A mixture of 5.47 g of octadecanol (0.02 moles), 3.08 g of N-carbamylitaconimide (0.02 moles) and 27.0 mg of zinc chloride (0.0002 moles) in 30 mL of p-dioxane was heated to reflux. After 24 hours, the mixture was cooled to room temperature and 20 mL of H2O added. The resulting solid was filtered, washed with additional H2O and dried to afford nearly a quantitative yield of octadecyl itaconurate.
A mixture of 8.2 g of octadecyl maleurate (0.02 mole) was isomerized to the trans isomer according to the procedure of Example R. The isolated yield of the desired octadecyl fumaurate was 7.4 g (88.5%).
The pH of 36.25 g of 40% glyoxal (0.25 moles) was adjusted to 7.1 with aqueous saturated sodium bicarbonate. A mixture of 53.55 g of butyl maleurate (Example C) (0.25 moles) and 200 mL of water were added and the mixture was heated to reflux. After 4 hours, the water was evaporated and 300 mL of acetone and a few grams of decolorizing charcoal were added. The mixture was filtered and the filtrate evaporated to afford 47.9 g (70% yield) of the addition product as a yellow-orange viscous syrup. 1H NMR (D2O): δ7.0 (m, 1H), 6.2 (m, 1H), 5.6(s,1H), 5.1 (s, 1H), 4.2 (m, 2H), 1.6 (m, 2H), 1.4 (m, 2H), 0.9 (t, 3H), HPLC (20% to 40% CH3CN/H2O (20 minutes), C8): Rt=6.7 minutes.
The addition of glyoxal to maleuric acid under the conditions of Example 1 afforded a 1:1 mixture (molar basis, determined by integration of the proton NMR spectrum) of addition product and maleuric acid with a 90% material balance. 1H NMR (D2O): δ7.0 (d, 1H), 6.3 (d, 1H), 5.6 (s, 1H), 5.1 (s, 1H), maleuric acid at δ6.4 (s); HPLC (100% H2O, C8): the product and maleuric acid co-elute at Rt=1.2 minutes.
The addition of glyoxal to methyl maleurate under the conditions of Example 1 afforded a 2:1 mixture of addition product and maleuric acid (due to hydrolysis of the ester) with a 95% material balance. 1H NMR (D2O): δ7.0 (d, 1H), 6.2 (d, 1H), 5.6 (s, 1H), 5.1 (s, 1H), 3.8 (s, 3H), maleuric at δ6.4 (s); HPLC (5% CH3CN/H2O, C8): Rt=4.1 and 1.2 (maleuric acid) minutes.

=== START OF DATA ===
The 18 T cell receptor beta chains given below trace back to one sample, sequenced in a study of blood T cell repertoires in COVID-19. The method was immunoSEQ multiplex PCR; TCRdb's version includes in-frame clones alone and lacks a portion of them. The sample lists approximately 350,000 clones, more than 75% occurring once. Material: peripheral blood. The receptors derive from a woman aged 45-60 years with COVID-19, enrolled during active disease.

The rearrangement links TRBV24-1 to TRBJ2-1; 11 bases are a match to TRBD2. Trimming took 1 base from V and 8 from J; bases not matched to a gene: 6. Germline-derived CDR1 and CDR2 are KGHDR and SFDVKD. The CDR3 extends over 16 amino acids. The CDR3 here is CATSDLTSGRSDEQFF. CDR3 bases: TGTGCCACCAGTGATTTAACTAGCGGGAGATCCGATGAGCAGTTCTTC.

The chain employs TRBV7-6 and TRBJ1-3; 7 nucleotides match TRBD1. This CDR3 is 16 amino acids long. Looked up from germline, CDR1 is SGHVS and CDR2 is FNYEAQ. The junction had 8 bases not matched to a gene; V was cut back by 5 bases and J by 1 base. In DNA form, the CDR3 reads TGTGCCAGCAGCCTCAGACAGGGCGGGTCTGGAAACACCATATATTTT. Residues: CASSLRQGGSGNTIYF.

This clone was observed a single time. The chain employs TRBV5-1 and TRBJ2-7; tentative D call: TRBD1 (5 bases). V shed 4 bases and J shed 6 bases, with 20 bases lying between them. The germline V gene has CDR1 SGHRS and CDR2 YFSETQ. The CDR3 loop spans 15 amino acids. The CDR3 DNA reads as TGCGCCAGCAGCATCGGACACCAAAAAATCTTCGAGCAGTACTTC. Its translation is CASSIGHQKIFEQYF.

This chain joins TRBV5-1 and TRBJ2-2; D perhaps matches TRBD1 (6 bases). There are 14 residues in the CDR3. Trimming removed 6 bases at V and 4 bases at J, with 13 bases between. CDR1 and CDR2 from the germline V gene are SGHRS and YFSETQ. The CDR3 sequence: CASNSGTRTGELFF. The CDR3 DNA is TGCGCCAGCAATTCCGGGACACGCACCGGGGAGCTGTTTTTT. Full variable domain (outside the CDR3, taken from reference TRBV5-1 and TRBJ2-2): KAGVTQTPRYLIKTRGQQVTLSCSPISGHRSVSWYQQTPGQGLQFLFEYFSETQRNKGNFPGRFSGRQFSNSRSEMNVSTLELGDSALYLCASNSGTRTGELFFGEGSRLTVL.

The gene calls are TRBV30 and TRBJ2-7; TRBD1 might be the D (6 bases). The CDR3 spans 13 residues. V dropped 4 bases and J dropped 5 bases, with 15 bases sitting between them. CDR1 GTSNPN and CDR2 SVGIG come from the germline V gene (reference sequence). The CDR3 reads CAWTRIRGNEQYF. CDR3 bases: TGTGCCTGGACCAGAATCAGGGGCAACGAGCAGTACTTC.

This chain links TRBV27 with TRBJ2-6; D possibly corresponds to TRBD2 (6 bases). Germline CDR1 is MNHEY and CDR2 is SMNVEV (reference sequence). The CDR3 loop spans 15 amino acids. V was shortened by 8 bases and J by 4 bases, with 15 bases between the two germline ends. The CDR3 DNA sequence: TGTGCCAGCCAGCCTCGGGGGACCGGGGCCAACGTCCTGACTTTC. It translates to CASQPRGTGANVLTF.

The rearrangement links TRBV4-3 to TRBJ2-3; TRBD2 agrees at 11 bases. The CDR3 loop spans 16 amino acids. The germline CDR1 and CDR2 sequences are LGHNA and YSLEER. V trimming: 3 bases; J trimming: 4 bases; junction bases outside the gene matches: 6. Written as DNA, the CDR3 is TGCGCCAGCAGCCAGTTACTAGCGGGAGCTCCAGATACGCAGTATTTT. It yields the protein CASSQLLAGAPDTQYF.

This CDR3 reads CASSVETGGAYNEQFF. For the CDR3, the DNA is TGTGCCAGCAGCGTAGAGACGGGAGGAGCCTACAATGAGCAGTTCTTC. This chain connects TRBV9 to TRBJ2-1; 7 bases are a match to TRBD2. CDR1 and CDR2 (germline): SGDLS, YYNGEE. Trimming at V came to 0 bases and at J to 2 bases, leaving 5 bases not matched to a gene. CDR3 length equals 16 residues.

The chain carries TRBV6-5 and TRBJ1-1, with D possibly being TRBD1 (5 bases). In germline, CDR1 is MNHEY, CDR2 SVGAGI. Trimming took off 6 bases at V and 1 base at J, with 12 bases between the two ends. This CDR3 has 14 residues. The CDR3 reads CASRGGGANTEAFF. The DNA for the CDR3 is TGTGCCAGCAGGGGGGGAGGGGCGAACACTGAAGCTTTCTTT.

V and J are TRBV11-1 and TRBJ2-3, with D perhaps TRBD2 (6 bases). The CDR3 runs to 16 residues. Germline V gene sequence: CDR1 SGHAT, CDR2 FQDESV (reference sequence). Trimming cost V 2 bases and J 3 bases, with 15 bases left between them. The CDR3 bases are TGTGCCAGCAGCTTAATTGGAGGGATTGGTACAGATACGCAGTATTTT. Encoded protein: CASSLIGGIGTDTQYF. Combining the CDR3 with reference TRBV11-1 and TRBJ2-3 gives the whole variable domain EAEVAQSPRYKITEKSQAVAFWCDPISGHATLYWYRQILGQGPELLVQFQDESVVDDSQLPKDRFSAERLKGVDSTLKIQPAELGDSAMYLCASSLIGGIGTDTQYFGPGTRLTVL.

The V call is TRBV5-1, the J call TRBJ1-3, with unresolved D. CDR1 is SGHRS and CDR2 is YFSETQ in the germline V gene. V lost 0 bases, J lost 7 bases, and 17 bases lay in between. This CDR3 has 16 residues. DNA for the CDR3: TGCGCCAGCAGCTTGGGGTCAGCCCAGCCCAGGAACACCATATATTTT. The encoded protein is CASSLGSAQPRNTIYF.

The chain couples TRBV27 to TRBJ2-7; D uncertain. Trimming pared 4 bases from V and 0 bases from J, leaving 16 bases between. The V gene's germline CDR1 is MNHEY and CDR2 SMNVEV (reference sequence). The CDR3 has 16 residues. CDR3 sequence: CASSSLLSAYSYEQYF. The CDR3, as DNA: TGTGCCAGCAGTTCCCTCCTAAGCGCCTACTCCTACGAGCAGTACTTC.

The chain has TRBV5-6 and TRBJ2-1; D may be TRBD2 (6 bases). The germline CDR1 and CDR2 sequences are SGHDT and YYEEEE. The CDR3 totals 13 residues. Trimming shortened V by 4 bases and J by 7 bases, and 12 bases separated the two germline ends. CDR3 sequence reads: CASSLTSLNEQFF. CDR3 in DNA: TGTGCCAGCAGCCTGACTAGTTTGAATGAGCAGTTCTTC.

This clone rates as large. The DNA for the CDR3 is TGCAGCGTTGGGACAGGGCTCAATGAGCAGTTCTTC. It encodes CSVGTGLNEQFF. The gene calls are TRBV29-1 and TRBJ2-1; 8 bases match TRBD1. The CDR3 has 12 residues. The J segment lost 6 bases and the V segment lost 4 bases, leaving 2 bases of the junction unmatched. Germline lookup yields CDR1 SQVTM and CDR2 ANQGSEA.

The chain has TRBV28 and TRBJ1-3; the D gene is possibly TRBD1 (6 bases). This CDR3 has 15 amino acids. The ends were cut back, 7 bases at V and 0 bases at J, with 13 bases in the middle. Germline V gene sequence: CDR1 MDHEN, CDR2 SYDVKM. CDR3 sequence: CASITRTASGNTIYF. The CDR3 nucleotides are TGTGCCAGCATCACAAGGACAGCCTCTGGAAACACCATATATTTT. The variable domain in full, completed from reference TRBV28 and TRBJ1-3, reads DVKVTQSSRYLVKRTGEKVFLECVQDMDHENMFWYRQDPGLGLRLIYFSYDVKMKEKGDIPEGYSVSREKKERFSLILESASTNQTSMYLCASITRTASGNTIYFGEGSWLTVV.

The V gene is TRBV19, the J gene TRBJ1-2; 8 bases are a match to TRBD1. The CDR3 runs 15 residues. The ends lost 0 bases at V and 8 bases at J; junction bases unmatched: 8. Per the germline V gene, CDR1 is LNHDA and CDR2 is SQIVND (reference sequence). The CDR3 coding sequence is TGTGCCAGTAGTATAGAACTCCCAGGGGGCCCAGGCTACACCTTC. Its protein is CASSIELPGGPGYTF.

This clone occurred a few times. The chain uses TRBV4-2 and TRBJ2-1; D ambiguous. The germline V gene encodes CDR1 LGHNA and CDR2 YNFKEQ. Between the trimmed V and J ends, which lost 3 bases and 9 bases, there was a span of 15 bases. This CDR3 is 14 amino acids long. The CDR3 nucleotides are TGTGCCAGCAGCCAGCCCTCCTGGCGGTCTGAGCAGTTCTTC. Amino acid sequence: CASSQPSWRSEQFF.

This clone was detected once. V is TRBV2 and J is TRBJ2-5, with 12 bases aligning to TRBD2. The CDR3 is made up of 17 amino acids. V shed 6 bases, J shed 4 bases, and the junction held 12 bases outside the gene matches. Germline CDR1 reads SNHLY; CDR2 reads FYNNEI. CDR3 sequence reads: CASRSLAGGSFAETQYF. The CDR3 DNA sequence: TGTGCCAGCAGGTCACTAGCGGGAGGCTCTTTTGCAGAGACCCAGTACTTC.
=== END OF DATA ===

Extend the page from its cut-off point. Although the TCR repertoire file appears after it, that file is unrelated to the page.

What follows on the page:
The addition of glyoxal to isopropyl maleurate under the conditions of Example 1 afforded a 94% yield of the addition product. 1H NMR (D2O): δ7.0 (d, 1H), 6.2 (d, 1H), 5.6 (s, 1H), 5.1 (s, 1H), 5.0 (m, 1H), 1.2 (d, 6H); HPLC (20% CH3CN/H2O, C18): Rt=2.9minutes.
The addition of glyoxal to allyl maleurate under the conditions of Example 1 afforded a 67% yield of the addition product. 1H NMR (D2O): δ7.0 (d, 1H), 6.3 (d, 1H), 5.95 (m, 1H), 5.6 (s, 1H), 5.3 (d of d of d, 2H), 5.1 (s, 1H), 4.7 (d, 2H); HPLC (10% CH3CN/H2O, C18): Rt=2.9 minutes.
The pH of 43.5 g of 40% glyoxal (0.3 moles) was adjusted to 7.1 with aqueous saturated sodium bicarbonate. A mixture of 27 g of 2-ethylhexyl maleurate (0.1 moles) and 300 mL of p-dioxane were added and heated to reflux. After 4 hours, the dioxane was evaporated and ethyl acetate and water were added to the crude product. The aqueous layer was extracted with additional ethyl acetate. The combined organic layers were dried with magnesium sulfate, filtered and evaporated to afford 30 g (91% yield) of the addition product as a viscous yellow syrup. 1H NMR (CDCl3): δ6.9 (m, 1H), 6.2 (m, 1H), 5.0-5.8 (m, 4H), 4.0 (m, 2H), 1.6 (m, 1H), 1.3 (m, 8H), 0.9 (m, 6H); HPLC (40% CH3CN/H2O, C8): Rt=9.0 minutes.
The addition of glyoxal to hexadecyl maleurate under the conditions of Example 6 afforded a 95% yield of the addition product after precipitation of the reaction mixture from water. M.P.: 64°-8° C. (dec.); 1H NMR (CDCl3): δ6.9 (m, 1H), 6.1 (m, 1H), 5.0-5.8 (m, 4H), 4.0 (m, 2H), 1.6 (m, 2H), 1.2 (m, 26H), 0.9 (t, 3H); HPLC (80% CH3CN/H2O, C18): Rt=4.5 minutes.
The addition of glyoxal to octadecyl maleurate under the conditions of Example 6 afforded a 95% yield of the addition product after precipitation of the reaction mixture from water. The crude product was an 8:2:1 mixture of addition product, octadecyl maleurate and octadecanol. 1H NMR (CDCl3): δaddition product 6.9 (m, 1H), 6.1 (m, 1H), 5.6 (s, 1H), 5.0 (s, 1H), 4.1, 1.6, 1.2, 0.9, octadecylmaleurate δ6.3, 4.2, 1.6, 1.2, 0.9, octadecanol δ3.6, 1.6, 1.2, 0.9; HPLC (80% CH3CN/H2O, C18): Rt=8.2 minutes.
The addition of glyoxal to octadecyl citraconurate under the conditions of Example 6 afforded a similar product distribution as Example 8 upon precipitation of the reaction mixture from water.
The addition of glyoxal to octadecyl itaconurate under the conditions of Example 6 afforded a similar product distribution as Example 8 upon precipitation of the reaction mixture from water.